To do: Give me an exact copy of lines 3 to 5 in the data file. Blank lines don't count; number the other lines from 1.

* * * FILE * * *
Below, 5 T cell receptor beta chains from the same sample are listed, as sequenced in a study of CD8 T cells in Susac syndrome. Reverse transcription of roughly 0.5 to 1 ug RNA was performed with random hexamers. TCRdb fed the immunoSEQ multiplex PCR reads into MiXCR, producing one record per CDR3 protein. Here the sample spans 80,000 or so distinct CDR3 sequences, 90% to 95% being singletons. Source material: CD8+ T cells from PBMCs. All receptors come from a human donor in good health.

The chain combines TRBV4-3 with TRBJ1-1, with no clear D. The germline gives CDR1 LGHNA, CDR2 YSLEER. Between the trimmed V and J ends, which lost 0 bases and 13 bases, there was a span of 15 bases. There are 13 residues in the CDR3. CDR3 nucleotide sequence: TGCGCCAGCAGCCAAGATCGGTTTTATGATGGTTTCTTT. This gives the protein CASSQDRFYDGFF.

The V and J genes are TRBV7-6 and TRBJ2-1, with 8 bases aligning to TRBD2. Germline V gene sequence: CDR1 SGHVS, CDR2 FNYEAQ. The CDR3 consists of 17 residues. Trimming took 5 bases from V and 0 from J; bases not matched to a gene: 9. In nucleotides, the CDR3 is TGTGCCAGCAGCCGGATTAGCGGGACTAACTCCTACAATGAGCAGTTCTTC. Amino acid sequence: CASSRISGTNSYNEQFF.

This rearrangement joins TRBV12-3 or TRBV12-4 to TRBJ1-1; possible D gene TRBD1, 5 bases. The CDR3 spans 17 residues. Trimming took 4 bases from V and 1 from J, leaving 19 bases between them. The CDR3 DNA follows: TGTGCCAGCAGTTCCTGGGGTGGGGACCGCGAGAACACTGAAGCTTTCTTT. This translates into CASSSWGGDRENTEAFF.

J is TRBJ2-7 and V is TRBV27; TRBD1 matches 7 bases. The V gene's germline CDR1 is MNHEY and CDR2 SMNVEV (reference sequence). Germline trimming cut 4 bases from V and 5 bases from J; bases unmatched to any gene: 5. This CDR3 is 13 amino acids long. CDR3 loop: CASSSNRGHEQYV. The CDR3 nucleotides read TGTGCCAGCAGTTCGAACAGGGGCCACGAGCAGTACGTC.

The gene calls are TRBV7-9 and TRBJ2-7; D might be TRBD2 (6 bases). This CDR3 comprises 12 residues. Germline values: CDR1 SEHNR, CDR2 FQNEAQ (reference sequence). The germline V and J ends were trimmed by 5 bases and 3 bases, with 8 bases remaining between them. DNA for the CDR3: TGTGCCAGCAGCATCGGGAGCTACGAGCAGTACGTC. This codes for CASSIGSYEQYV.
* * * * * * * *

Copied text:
The V and J genes are TRBV7-6 and TRBJ2-1, with 8 bases aligning to TRBD2. Germline V gene sequence: CDR1 SGHVS, CDR2 FNYEAQ. The CDR3 consists of 17 residues. Trimming took 5 bases from V and 0 from J; bases not matched to a gene: 9. In nucleotides, the CDR3 is TGTGCCAGCAGCCGGATTAGCGGGACTAACTCCTACAATGAGCAGTTCTTC. Amino acid sequence: CASSRISGTNSYNEQFF.

This rearrangement joins TRBV12-3 or TRBV12-4 to TRBJ1-1; possible D gene TRBD1, 5 bases. The CDR3 spans 17 residues. Trimming took 4 bases from V and 1 from J, leaving 19 bases between them. The CDR3 DNA follows: TGTGCCAGCAGTTCCTGGGGTGGGGACCGCGAGAACACTGAAGCTTTCTTT. This translates into CASSSWGGDRENTEAFF.

J is TRBJ2-7 and V is TRBV27; TRBD1 matches 7 bases. The V gene's germline CDR1 is MNHEY and CDR2 SMNVEV (reference sequence). Germline trimming cut 4 bases from V and 5 bases from J; bases unmatched to any gene: 5. This CDR3 is 13 amino acids long. CDR3 loop: CASSSNRGHEQYV. The CDR3 nucleotides read TGTGCCAGCAGTTCGAACAGGGGCCACGAGCAGTACGTC.